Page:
I said last week (Building online communities) that Martin Brown (Isite) and I will be facilitating the foundation of a new online community for AEC people focused on integrated collaborative working. Adding to the OReillynet.com guidance, Martin has emailed me an interesting 2002 article from Harvard Business School about cultivating communities of practice, written by Etienne Wenger, Richard McDermott and William Snyder. It describes seven principles to evoke a community’s ‘aliveness’, to bring out its own internal direction, character, and energy:
- Design for evolution – Remember communities are dynamic; changes can create new demands or reshape the community; “‘Alive’ communities reflect on and redesign elements of themselves throughout their existence.”
- Open a dialogue between inside and outside perspectives – effective community design is “built on the collective experience of community members” and “brings information from outside the community into the dialogue about what the community could achieve.”
- Invite different levels of participation – Three main levels of community participation: a core group engaged in regular, intensive activities (usually 10-15% of the group); the active group (another 15-20%); and peripheral members, who rarely participate.
- Develop both public and private community spaces – “orchestrate activities in both public and private spaces that use the strength of individual relationships to enrich events and use events to strengthen individual relationships.”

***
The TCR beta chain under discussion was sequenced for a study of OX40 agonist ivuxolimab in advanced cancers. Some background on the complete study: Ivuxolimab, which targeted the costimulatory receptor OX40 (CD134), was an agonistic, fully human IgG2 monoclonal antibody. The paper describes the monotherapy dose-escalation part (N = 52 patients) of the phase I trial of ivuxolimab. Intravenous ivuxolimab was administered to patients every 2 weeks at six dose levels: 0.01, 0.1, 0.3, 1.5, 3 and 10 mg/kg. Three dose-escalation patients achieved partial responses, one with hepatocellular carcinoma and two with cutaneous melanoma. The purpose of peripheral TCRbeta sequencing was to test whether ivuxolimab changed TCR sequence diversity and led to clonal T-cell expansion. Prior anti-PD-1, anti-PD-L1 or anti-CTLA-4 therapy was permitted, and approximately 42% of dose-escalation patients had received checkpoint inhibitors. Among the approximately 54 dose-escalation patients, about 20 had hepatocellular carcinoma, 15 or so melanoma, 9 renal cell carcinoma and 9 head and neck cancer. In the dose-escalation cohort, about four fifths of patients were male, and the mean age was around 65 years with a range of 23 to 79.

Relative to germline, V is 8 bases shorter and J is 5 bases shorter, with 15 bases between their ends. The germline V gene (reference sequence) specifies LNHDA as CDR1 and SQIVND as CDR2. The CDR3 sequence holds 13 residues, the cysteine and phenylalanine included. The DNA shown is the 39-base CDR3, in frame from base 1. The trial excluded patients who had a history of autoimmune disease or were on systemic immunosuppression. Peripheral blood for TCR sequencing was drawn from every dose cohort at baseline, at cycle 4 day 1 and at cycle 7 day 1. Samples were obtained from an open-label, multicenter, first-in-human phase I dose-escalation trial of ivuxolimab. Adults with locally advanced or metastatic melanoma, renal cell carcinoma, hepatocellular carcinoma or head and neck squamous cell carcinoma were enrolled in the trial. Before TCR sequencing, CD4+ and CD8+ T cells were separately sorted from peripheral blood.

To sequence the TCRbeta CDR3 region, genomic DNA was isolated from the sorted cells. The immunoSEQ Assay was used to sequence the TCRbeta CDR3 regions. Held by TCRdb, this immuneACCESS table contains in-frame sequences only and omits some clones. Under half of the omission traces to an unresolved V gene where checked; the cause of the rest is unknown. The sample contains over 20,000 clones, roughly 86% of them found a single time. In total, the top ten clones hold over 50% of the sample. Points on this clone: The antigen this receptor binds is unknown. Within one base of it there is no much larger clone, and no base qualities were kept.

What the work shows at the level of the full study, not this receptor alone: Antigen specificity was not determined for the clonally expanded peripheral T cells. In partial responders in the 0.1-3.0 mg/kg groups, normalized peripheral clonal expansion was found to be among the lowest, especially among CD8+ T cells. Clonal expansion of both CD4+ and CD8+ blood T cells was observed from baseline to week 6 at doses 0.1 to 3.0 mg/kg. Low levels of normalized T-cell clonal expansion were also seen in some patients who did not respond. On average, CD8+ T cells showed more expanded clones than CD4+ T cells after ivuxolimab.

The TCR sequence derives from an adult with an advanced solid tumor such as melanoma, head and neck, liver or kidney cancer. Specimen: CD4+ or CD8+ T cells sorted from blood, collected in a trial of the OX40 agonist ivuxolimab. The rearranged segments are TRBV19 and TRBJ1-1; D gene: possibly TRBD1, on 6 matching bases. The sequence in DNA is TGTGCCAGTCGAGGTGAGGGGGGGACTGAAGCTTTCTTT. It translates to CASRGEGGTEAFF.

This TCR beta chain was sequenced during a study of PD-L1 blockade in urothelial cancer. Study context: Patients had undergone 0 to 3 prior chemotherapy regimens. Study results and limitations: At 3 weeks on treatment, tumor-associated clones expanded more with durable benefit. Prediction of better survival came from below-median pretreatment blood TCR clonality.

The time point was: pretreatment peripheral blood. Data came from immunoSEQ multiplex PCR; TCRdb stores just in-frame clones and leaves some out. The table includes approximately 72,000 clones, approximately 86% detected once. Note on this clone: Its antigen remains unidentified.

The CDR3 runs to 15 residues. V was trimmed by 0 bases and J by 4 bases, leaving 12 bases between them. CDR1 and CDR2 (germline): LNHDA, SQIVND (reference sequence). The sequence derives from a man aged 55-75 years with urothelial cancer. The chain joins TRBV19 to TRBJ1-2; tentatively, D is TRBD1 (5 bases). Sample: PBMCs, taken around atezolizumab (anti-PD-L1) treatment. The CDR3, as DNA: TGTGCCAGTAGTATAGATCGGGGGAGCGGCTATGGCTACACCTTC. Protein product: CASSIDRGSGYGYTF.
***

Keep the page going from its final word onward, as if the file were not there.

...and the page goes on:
- Focus on value – “Rather than attempting to determine their expected value in advance, communities need to create events, activities, and relationships that help their potential value emerge and enable them to discover new ways to harvest it.”
- Combine familiarity and excitement – “combine both familiar and exciting events so community members can develop the relationships they need to be well connected as well as generate the excitement they need to be fully engaged.”
- Create a rhythm for the community – Vibrant communities have a rhythm, a tempo, ideally somewhere between breathless and sluggish. “There is no right beat for all communities, and the beat is likely to change as the community evolves.”
Update (03 March 2009): Point 3 talks about a 75-15-10 split between passive, semi-active and activist involvement in a community of practice. On my pwcom blog, I talk about Jakob Nielsen’s 90-9-1 model.